Sunday, January 31, 2016

Week in Review: Shark and Fishing Hotspots Overlap, Humpback Sanctuary Won't Expand, and More!

1. Study Finds Shark Hotspots Overlap with Commercial Fishing Locations

A study published in the journal Proceedings of the National Academy of Sciences revealed that sharks are at risk of being overfished by commercial fishing vessels in in the North Atlantic. During a four-year period from 2005 to 2009, researchers from University of Miami (UM) Rosenstiel School of Marine and Atmospheric Science and UM Abess Center for Ecosystem Science and Policy tracked more than 100 sharks from six different species in the North Atlantic while concurrently tracking 186 shipping vessels. Both the ships and the sharks followed the ocean fronts characterized by warm water temperature and high productivity. Both the blue and mako sharks, two of the most heavily fished species, were tracked in this study. Blue sharks were estimated to be vulnerable to potential capture 20 days per month, while the mako sharks' potential risk was 12 days per month. Every year, tens of million of ocean-dwelling sharks are caught by commercial fishing operations each year. This research proposes that, in order to conserve the shark species, measures such as catch quotas or size limits will be necessary.   Read more...


2. Hawaii Humpback Whale Sanctuary Won't Be Expanded

This week, the National Oceanic and Atmospheric Administration withdrew its proposal to expand the size and focus of the Hawaiian Islands Humpback National marine Sanctuary. The six year planning developed designs to enlarge the sanctuary from 1,366 square miles to 1,601 square miles in order to expand the number of  protected species. The national sanctuary was established in 1992 and is one of the world's most important humpback whale habitats. Opposition to this proposal came from residents concerned that the expanded sanctuary would restrict recreational ocean use and hurt business . Read more...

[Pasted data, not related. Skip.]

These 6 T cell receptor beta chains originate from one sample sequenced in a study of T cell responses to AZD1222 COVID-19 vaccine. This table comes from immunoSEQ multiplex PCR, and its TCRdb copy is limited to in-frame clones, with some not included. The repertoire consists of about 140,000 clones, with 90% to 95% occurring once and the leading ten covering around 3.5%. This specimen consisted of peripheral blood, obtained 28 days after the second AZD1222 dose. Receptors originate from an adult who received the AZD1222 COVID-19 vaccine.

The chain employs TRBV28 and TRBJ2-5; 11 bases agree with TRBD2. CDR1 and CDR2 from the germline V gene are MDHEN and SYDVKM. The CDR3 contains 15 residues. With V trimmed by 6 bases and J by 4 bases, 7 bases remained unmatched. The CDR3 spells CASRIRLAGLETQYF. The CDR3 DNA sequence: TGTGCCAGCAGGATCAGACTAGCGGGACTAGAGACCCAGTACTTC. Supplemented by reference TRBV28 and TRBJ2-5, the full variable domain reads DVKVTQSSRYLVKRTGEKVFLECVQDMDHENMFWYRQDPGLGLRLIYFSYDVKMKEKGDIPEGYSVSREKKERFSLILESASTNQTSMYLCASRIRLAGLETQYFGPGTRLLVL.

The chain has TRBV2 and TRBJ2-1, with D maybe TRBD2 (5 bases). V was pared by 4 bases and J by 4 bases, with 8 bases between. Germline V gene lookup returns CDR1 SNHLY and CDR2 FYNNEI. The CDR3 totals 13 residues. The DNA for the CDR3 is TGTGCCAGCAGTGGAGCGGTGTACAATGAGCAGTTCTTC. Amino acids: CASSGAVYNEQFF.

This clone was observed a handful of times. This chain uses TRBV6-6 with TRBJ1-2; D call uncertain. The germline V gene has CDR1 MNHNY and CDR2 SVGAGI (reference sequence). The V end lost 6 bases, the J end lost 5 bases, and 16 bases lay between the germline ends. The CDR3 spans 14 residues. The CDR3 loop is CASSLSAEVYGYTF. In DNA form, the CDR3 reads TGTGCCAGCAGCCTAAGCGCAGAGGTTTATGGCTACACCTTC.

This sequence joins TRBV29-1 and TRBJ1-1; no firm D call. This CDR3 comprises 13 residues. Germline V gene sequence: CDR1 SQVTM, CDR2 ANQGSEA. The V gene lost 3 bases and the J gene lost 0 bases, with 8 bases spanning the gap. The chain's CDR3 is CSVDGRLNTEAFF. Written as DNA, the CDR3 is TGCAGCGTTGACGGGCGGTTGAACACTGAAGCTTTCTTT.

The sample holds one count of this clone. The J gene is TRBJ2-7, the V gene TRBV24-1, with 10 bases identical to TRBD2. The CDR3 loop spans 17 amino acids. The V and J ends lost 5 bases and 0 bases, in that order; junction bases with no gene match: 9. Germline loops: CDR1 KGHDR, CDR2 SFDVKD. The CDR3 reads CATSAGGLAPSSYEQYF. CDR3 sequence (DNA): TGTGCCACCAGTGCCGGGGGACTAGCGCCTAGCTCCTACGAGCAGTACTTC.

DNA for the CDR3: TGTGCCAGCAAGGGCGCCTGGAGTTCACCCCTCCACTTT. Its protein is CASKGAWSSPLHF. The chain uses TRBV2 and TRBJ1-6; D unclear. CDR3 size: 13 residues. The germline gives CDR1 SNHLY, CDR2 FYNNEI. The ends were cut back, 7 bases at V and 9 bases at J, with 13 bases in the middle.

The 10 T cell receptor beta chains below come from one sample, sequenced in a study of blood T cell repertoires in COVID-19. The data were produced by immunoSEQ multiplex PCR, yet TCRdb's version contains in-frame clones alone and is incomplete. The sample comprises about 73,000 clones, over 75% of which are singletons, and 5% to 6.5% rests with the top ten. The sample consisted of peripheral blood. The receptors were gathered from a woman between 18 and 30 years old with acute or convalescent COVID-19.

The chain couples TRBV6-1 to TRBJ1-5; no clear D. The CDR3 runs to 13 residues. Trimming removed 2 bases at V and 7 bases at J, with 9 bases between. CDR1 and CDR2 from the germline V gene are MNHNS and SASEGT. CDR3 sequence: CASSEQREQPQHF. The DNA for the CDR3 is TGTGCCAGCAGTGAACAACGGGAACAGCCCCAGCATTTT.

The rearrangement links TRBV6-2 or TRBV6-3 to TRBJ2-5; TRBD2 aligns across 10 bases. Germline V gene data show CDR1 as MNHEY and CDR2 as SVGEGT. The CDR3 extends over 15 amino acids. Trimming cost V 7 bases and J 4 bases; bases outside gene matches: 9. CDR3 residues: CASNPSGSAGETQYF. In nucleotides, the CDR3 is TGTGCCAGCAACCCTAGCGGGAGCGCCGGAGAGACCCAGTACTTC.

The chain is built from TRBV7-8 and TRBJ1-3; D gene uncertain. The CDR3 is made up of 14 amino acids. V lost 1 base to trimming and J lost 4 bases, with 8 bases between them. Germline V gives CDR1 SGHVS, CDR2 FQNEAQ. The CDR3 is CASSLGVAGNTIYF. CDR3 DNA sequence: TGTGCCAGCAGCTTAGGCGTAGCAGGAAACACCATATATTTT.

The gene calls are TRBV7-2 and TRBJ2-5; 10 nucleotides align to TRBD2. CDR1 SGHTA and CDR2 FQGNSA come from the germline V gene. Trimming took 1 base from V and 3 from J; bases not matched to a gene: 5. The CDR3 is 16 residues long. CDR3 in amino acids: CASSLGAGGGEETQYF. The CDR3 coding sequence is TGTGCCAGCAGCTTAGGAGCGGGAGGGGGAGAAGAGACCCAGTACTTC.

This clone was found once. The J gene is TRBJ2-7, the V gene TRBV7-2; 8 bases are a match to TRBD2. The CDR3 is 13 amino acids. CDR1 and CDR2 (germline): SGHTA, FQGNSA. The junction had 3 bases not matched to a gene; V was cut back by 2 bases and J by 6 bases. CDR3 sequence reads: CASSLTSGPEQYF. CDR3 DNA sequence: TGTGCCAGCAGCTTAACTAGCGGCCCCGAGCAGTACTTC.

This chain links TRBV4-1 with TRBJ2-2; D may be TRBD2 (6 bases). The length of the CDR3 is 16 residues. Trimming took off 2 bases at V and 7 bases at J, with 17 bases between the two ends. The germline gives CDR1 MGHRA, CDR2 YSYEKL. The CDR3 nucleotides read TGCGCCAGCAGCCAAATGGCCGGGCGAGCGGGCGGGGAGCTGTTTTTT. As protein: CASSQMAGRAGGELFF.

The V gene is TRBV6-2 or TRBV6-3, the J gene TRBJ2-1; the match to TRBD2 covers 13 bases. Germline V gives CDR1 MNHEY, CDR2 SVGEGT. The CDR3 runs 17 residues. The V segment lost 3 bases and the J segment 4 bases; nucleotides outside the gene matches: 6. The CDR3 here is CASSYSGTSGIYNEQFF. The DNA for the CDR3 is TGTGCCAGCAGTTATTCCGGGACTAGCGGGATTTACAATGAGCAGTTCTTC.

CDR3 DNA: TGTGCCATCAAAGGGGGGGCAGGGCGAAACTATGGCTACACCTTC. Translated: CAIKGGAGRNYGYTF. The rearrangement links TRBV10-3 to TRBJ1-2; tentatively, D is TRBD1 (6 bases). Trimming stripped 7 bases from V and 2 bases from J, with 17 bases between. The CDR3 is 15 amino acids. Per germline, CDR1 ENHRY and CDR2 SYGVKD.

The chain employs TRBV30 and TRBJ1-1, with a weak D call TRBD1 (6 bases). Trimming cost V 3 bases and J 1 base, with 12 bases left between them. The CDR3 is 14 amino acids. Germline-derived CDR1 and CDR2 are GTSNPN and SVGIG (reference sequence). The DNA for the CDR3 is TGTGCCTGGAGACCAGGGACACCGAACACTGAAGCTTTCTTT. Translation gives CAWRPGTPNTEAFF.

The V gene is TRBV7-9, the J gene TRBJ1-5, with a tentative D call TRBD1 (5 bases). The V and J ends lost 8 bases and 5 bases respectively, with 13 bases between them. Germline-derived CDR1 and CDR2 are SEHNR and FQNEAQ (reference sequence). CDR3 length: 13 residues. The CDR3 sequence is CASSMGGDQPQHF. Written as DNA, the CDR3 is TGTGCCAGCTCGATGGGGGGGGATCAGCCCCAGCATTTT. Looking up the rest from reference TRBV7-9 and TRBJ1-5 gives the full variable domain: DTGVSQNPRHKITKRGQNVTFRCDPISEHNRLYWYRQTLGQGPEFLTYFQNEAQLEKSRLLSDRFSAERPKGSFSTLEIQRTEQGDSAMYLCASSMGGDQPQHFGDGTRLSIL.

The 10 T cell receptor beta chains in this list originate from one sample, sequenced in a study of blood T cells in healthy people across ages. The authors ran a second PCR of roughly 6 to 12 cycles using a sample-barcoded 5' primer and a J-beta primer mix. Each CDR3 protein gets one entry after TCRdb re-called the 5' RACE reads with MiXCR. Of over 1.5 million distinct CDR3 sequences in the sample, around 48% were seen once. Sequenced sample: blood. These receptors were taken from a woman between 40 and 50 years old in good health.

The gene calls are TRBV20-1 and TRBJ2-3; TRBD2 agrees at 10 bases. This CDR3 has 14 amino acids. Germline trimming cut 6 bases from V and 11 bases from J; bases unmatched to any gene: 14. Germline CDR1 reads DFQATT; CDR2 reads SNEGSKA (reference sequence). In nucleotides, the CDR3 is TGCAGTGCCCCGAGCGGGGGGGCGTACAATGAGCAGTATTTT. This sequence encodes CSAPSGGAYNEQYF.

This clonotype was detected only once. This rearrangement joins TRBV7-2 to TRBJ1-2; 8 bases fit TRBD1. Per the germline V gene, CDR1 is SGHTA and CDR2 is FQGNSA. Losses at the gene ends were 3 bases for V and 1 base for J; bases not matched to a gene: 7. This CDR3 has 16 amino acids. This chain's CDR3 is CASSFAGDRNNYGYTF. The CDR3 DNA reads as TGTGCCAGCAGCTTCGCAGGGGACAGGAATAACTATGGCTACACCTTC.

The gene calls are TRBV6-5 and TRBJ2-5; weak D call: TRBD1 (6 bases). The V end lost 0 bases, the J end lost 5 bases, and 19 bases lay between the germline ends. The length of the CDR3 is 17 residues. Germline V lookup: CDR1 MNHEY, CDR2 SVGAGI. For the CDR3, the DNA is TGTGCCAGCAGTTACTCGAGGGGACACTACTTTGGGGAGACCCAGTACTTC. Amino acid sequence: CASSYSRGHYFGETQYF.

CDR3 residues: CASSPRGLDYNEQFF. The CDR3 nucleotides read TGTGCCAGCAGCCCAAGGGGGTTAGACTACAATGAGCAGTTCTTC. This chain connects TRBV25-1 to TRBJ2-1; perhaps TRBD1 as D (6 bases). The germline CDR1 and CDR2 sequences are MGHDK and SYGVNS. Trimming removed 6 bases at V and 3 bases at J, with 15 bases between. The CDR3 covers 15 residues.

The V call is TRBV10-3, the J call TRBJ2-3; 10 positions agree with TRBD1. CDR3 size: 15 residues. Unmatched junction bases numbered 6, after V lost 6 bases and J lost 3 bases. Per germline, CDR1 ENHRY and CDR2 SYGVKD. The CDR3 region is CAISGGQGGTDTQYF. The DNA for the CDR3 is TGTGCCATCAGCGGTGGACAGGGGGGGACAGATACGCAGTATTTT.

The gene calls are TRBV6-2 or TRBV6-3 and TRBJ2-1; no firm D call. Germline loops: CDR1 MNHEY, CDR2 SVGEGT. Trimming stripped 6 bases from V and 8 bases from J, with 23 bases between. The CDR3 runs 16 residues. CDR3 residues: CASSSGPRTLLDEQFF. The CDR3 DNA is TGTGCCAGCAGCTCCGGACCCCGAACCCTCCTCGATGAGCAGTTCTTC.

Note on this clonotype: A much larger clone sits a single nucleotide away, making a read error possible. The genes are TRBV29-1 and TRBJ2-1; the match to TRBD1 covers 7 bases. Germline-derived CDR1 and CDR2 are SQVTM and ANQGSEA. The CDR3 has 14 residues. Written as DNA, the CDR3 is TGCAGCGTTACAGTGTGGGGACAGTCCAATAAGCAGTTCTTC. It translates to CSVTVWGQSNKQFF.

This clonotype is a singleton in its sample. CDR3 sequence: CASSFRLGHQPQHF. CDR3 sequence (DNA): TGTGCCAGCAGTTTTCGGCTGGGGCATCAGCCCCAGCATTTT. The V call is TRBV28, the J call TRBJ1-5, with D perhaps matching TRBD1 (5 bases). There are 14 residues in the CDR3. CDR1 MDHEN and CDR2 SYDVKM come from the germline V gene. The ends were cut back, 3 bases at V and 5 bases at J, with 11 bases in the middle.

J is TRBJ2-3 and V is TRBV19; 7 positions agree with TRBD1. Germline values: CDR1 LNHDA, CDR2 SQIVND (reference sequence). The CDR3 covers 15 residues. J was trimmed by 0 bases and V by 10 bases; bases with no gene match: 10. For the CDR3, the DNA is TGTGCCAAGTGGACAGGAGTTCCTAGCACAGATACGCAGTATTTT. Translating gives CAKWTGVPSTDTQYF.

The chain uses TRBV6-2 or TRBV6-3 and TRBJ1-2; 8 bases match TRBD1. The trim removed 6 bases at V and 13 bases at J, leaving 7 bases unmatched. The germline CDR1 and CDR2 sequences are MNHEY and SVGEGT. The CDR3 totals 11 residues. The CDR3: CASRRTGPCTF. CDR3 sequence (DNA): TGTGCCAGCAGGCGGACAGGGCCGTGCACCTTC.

3. Video From a Whale Shark's Point of View

This National Geographic article discusses the expedition to deploy a  Crittercam on the gentle giants of the ocean, the whale shark. These cameras provide 6 hours of footage on the view of the activity of the whale shark which still remains a bit of a mystery. To watch some of the video and learn more about how the Crittercams are attached to the whale sharks, click here...


4. Satellites Show Florida Beaches Becoming Darker, and That's Good for Sea Turtles!

Have you ever been in a Florida hotel on the beach and heard the request to draw your blinds during the evening? If so, this is a method to support turtle nesting season. New research, that actually started as a high school science project, confirmed that the density of sea turtle nests on Florida beaches is reduces where artificial lights along the coast deter nesting females. The scientists use satellite-derived data to determine what areas need more effective management of artificial light. it appears that the light mitigation policies are working in Florida and loggerhead, green, and leatherback turtle nests have increased.  Read more...


5. Intact Nature Offers Best Defense Against Climate Change

A paper published in Natural Climate Change, discusses how certain adaptive strategies may have a negative impact on nature which in turn will impact people in the long term. According to CSIRO's principle research scientist Dr. Tara Martin, " in response to climate change, many local communities around the world are rapidly adjusting their livelihood practices to cope with climate change, sometimes with catastrophic implication for nature". The paper states that intact native forests have been shown to reduce the frequency and severity of floods, while coral reefs can reduce wave energy by an average of 97% to provide defense against storm surges.   Read more...


6. Sperm Whales Taken from Skegness Beach to Landfill

Last weekend, three sperm whales were found washed up on the Lincolnshire coast of England. Scientists took autopsy samples to determine root cause for the death of the whales. The whales were then transported by large construction equipment and buried in a local landfill. Potential cause for these deaths have not been released. Read more...


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Sea Save Foundation is committed to raising awareness of marine conservation. The Week in Review is a team effort produced by the Sea Save staff to provide a weekly summary of the latest in marine research, policy, and news.